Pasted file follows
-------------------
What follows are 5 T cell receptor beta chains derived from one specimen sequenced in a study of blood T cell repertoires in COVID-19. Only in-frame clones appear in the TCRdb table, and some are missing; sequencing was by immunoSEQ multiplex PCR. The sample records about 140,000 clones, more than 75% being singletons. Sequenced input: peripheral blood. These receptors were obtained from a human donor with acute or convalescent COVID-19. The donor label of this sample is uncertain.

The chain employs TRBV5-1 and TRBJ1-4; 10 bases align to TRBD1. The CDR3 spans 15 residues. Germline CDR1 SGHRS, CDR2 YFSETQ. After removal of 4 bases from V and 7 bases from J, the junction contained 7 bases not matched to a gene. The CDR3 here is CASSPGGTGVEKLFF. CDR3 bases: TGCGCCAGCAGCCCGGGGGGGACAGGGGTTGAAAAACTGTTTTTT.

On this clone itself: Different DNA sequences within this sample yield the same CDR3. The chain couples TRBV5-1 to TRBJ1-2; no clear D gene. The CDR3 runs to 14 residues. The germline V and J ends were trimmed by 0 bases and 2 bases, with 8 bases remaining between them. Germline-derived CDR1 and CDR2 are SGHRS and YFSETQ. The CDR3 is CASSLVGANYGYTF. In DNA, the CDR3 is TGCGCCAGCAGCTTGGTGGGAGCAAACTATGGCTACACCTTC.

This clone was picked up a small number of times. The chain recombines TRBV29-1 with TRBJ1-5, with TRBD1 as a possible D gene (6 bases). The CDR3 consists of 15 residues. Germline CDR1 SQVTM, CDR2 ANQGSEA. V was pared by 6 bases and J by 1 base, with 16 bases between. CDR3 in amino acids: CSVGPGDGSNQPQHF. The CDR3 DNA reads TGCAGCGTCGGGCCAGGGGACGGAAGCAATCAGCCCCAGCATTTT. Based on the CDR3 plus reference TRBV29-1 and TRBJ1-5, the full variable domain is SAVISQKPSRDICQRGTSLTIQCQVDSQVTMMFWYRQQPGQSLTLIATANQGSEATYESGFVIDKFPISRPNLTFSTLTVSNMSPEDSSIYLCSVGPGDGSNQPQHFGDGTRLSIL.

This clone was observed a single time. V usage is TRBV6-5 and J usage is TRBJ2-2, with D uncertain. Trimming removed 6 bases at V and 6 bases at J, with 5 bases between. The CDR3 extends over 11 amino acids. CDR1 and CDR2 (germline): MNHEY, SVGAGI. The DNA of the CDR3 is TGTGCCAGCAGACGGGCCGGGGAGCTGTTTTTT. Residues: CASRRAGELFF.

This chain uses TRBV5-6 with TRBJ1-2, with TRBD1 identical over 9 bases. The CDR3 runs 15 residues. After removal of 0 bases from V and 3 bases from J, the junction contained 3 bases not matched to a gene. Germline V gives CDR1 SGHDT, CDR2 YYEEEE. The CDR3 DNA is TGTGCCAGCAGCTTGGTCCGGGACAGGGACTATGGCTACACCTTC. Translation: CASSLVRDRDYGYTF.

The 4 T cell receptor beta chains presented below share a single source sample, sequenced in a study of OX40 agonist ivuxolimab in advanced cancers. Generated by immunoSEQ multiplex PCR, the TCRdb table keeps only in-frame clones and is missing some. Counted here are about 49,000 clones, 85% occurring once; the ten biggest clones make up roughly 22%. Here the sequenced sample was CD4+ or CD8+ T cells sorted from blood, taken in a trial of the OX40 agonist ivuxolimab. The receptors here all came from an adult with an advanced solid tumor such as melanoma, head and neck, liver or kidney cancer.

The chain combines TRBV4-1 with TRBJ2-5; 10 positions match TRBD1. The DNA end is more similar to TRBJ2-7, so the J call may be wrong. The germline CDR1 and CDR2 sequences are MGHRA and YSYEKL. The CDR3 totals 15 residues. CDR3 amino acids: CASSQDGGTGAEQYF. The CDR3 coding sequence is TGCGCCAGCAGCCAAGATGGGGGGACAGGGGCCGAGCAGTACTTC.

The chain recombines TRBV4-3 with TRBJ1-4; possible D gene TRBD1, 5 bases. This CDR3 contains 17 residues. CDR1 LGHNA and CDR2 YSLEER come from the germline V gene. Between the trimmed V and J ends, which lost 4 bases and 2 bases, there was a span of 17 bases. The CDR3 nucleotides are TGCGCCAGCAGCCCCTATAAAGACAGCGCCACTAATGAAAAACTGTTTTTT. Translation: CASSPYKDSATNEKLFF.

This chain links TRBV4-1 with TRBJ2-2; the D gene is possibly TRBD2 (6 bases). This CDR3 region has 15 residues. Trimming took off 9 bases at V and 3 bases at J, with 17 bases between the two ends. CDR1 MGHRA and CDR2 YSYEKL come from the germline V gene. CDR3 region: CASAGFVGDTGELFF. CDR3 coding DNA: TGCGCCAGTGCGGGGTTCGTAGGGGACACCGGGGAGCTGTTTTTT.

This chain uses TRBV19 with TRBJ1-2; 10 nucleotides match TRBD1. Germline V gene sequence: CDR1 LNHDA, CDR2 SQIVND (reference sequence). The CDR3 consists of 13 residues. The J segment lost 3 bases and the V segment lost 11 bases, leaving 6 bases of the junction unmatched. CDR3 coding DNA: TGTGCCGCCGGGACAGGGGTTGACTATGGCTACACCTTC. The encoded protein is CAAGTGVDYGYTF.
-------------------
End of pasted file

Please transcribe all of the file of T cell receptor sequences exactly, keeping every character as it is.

What follows are 5 T cell receptor beta chains derived from one specimen sequenced in a study of blood T cell repertoires in COVID-19. Only in-frame clones appear in the TCRdb table, and some are missing; sequencing was by immunoSEQ multiplex PCR. The sample records about 140,000 clones, more than 75% being singletons. Sequenced input: peripheral blood. These receptors were obtained from a human donor with acute or convalescent COVID-19. The donor label of this sample is uncertain.

The chain employs TRBV5-1 and TRBJ1-4; 10 bases align to TRBD1. The CDR3 spans 15 residues. Germline CDR1 SGHRS, CDR2 YFSETQ. After removal of 4 bases from V and 7 bases from J, the junction contained 7 bases not matched to a gene. The CDR3 here is CASSPGGTGVEKLFF. CDR3 bases: TGCGCCAGCAGCCCGGGGGGGACAGGGGTTGAAAAACTGTTTTTT.

On this clone itself: Different DNA sequences within this sample yield the same CDR3. The chain couples TRBV5-1 to TRBJ1-2; no clear D gene. The CDR3 runs to 14 residues. The germline V and J ends were trimmed by 0 bases and 2 bases, with 8 bases remaining between them. Germline-derived CDR1 and CDR2 are SGHRS and YFSETQ. The CDR3 is CASSLVGANYGYTF. In DNA, the CDR3 is TGCGCCAGCAGCTTGGTGGGAGCAAACTATGGCTACACCTTC.

This clone was picked up a small number of times. The chain recombines TRBV29-1 with TRBJ1-5, with TRBD1 as a possible D gene (6 bases). The CDR3 consists of 15 residues. Germline CDR1 SQVTM, CDR2 ANQGSEA. V was pared by 6 bases and J by 1 base, with 16 bases between. CDR3 in amino acids: CSVGPGDGSNQPQHF. The CDR3 DNA reads TGCAGCGTCGGGCCAGGGGACGGAAGCAATCAGCCCCAGCATTTT. Based on the CDR3 plus reference TRBV29-1 and TRBJ1-5, the full variable domain is SAVISQKPSRDICQRGTSLTIQCQVDSQVTMMFWYRQQPGQSLTLIATANQGSEATYESGFVIDKFPISRPNLTFSTLTVSNMSPEDSSIYLCSVGPGDGSNQPQHFGDGTRLSIL.

This clone was observed a single time. V usage is TRBV6-5 and J usage is TRBJ2-2, with D uncertain. Trimming removed 6 bases at V and 6 bases at J, with 5 bases between. The CDR3 extends over 11 amino acids. CDR1 and CDR2 (germline): MNHEY, SVGAGI. The DNA of the CDR3 is TGTGCCAGCAGACGGGCCGGGGAGCTGTTTTTT. Residues: CASRRAGELFF.

This chain uses TRBV5-6 with TRBJ1-2, with TRBD1 identical over 9 bases. The CDR3 runs 15 residues. After removal of 0 bases from V and 3 bases from J, the junction contained 3 bases not matched to a gene. Germline V gives CDR1 SGHDT, CDR2 YYEEEE. The CDR3 DNA is TGTGCCAGCAGCTTGGTCCGGGACAGGGACTATGGCTACACCTTC. Translation: CASSLVRDRDYGYTF.

The 4 T cell receptor beta chains presented below share a single source sample, sequenced in a study of OX40 agonist ivuxolimab in advanced cancers. Generated by immunoSEQ multiplex PCR, the TCRdb table keeps only in-frame clones and is missing some. Counted here are about 49,000 clones, 85% occurring once; the ten biggest clones make up roughly 22%. Here the sequenced sample was CD4+ or CD8+ T cells sorted from blood, taken in a trial of the OX40 agonist ivuxolimab. The receptors here all came from an adult with an advanced solid tumor such as melanoma, head and neck, liver or kidney cancer.

The chain combines TRBV4-1 with TRBJ2-5; 10 positions match TRBD1. The DNA end is more similar to TRBJ2-7, so the J call may be wrong. The germline CDR1 and CDR2 sequences are MGHRA and YSYEKL. The CDR3 totals 15 residues. CDR3 amino acids: CASSQDGGTGAEQYF. The CDR3 coding sequence is TGCGCCAGCAGCCAAGATGGGGGGACAGGGGCCGAGCAGTACTTC.

The chain recombines TRBV4-3 with TRBJ1-4; possible D gene TRBD1, 5 bases. This CDR3 contains 17 residues. CDR1 LGHNA and CDR2 YSLEER come from the germline V gene. Between the trimmed V and J ends, which lost 4 bases and 2 bases, there was a span of 17 bases. The CDR3 nucleotides are TGCGCCAGCAGCCCCTATAAAGACAGCGCCACTAATGAAAAACTGTTTTTT. Translation: CASSPYKDSATNEKLFF.

This chain links TRBV4-1 with TRBJ2-2; the D gene is possibly TRBD2 (6 bases). This CDR3 region has 15 residues. Trimming took off 9 bases at V and 3 bases at J, with 17 bases between the two ends. CDR1 MGHRA and CDR2 YSYEKL come from the germline V gene. CDR3 region: CASAGFVGDTGELFF. CDR3 coding DNA: TGCGCCAGTGCGGGGTTCGTAGGGGACACCGGGGAGCTGTTTTTT.

This chain uses TRBV19 with TRBJ1-2; 10 nucleotides match TRBD1. Germline V gene sequence: CDR1 LNHDA, CDR2 SQIVND (reference sequence). The CDR3 consists of 13 residues. The J segment lost 3 bases and the V segment lost 11 bases, leaving 6 bases of the junction unmatched. CDR3 coding DNA: TGTGCCGCCGGGACAGGGGTTGACTATGGCTACACCTTC. The encoded protein is CAAGTGVDYGYTF.